Although Caatinga’s biota is poorly known, studies so far have identified a very diverse and distinctive set of species. The biodiversity of Caatinga is made up of at least 1,200 species of vascular plants, at least 185 fish species, 44 lizards, 9 amphisbaenians, 47 snakes, 4 turtles, 3 crocodylia, 49 amphibians, 350 birds, and 80 mammals. The percentage of endemics is very high among vascular plants (around 30 percent), but somewhat lower among vertebrates (up to 10 percent). Invertebrates are poorly known, but it seems that most of them will turn out to be restricted to this ecoregion. Endemic species are not evenly distributed in the ecoregion, but concentrated in some special sites. For instance, among 41 species of lizards and amphisbaenians recorded from a system of paleodunes around Xique-Xique, Bahia, 40 percent are endemic to this small area. Caatinga endemics are also highly threatened. Among the ten most threatened birds in the world, two are Caatinga’s endemics: the indigo macaw (Anodorhynchus leari) and the little blue macaw (Cyanopsitta spixii).

Distinctive and endemic species include: plants, Godmania dardanoi, Cordia globosa, Billbergia fosteriana, Cereus jamacaru, Melocactus oreas, Pilosocereus gounellei, Copernicia prunifera, and Ziziphus joazeir; birds, Lear's macaw (Anodorhynchus leari), Spix macaw (Cyanopsitta spixii), and Moustached Woodcreeper (Xiphocolaptes falcirostris); mammals, a spiny rat (Proechimys yonenagae); and several lizards, Tropidurus amathites, Tropidurus divaricatus, and Tropidurus cocorobensis.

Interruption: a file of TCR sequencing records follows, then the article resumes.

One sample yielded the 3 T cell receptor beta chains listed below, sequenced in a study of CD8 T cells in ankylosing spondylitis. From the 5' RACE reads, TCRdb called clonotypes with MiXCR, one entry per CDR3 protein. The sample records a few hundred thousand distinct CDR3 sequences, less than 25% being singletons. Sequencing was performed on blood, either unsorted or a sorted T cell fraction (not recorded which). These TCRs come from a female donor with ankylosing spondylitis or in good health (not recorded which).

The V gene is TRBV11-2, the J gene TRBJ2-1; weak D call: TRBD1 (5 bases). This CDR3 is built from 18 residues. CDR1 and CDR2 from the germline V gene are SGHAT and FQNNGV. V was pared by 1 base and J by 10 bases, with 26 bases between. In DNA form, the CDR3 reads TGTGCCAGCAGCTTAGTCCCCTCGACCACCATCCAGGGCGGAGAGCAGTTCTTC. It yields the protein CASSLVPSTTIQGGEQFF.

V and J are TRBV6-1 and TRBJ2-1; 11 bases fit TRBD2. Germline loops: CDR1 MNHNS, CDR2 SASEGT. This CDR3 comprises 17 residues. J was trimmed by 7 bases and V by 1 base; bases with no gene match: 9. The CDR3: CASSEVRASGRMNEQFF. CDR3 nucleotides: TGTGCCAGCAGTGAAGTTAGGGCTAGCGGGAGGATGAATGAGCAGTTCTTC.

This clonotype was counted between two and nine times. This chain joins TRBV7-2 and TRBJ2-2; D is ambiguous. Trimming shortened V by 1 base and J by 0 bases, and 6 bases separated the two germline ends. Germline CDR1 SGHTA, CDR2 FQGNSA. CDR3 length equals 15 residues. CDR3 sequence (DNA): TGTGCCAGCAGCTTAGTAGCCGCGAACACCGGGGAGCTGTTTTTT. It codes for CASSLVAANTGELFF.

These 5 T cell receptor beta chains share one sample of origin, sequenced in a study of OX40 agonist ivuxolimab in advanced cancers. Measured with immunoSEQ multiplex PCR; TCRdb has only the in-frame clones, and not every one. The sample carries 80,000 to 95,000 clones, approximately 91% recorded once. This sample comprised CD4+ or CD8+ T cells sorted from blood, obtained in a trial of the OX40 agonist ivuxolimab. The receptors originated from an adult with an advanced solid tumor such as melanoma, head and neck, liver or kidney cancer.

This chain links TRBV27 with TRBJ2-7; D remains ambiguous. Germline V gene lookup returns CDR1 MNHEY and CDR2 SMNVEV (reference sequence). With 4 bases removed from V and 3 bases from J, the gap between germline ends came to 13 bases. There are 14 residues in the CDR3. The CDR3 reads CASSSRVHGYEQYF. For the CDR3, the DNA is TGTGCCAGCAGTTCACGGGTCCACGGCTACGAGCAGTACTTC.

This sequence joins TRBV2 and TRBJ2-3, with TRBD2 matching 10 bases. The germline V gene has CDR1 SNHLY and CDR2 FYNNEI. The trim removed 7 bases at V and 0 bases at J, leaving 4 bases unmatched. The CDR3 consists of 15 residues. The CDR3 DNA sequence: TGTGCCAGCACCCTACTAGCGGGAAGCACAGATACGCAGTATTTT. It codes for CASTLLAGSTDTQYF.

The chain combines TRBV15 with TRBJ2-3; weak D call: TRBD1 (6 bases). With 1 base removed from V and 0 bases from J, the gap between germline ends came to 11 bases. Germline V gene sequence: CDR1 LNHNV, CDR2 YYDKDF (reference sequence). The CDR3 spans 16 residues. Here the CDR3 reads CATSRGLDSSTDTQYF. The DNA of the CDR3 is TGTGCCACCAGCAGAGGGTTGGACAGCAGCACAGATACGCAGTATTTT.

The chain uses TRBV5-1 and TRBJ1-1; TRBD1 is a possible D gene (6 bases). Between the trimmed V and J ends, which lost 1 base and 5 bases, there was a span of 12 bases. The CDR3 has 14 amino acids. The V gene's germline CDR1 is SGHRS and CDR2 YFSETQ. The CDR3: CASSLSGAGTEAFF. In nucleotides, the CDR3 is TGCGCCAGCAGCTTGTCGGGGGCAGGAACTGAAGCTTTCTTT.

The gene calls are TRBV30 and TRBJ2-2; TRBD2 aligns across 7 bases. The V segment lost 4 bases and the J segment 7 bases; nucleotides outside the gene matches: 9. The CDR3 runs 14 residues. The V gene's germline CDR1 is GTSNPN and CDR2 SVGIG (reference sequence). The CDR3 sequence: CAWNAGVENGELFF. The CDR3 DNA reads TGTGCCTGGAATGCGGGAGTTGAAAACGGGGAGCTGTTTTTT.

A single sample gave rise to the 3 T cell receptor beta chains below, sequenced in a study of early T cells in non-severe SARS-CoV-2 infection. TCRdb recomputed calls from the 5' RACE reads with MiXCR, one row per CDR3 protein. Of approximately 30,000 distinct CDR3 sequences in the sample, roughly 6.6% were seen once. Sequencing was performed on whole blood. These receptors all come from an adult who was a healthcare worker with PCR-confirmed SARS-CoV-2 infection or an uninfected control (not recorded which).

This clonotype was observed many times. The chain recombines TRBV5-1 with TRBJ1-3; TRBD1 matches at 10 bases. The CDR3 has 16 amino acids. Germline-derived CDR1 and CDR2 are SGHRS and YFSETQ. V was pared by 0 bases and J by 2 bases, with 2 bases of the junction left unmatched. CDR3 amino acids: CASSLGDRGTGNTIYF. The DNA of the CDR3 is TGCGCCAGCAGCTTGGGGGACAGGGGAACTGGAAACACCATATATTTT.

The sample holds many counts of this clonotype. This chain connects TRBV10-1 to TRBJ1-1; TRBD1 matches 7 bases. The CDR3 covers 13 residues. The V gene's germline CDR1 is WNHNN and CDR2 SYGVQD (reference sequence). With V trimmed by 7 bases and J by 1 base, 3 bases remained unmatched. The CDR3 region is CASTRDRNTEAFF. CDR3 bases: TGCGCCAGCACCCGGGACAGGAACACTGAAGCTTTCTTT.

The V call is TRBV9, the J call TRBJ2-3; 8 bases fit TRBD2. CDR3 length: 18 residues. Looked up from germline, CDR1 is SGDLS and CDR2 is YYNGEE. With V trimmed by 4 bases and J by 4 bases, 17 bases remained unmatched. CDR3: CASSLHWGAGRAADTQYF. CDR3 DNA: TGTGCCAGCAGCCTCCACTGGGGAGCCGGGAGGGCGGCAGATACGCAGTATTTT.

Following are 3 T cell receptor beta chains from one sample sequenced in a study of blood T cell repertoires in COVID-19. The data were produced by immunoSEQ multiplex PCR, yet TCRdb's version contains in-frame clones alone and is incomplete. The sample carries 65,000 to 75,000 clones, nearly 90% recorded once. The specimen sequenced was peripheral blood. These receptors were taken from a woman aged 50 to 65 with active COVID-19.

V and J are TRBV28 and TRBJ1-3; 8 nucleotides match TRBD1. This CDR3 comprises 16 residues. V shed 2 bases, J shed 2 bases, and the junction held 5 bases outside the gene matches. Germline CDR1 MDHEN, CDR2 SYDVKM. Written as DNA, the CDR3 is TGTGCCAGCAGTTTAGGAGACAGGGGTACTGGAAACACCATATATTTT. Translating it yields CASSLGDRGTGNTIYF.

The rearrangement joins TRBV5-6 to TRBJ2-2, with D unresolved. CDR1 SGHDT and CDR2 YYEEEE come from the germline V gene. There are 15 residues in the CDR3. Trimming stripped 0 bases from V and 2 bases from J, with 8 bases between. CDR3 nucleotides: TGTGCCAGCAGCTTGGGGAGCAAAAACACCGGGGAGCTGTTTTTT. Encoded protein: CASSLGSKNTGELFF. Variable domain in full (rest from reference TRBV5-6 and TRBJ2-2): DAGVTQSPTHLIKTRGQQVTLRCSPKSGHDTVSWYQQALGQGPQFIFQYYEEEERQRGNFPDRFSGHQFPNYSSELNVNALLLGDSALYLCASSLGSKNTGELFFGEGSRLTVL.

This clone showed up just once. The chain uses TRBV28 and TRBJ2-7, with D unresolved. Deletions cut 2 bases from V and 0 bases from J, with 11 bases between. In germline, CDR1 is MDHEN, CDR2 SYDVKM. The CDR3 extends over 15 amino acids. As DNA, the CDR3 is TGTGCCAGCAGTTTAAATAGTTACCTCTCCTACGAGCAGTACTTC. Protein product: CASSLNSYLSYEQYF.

Current Status

At least 50 percent of the Caatinga has been already been either completely converted from its native vegetation or modified in a major way. The severe overuse of caatinga for grazing and browsing for so many centuries has resulted in large-scale environmental modification of the region. In addition, unsustainable timber extraction for fuel, extensive and uncontrolled fires and, more recently, cotton cultivation have all played critical roles in the nearly complete destruction of important regional ecosystems.

Types and Severity of Threats

caption Savanna Hawk (''Heterospizias meridionalis''). (Source: Photograph by Edward Mendell)

As a result, a large area of the ecoregion is ranked today as highly threatened by desertification. In contrast with the huge proportion of the area under strong human pressure, less than 1 percent of the ecoregion is protected in parks or reserves. Several of these protected areas need to be implemented according to the best management guidelines. One of the best managed Brazilian National Parks is in the Caatinga: Parque Nacional da Serra da Capivara. This park combines two extraordinary features: an important set of Caatinga’s biota and one of the most important archeological sites in South America.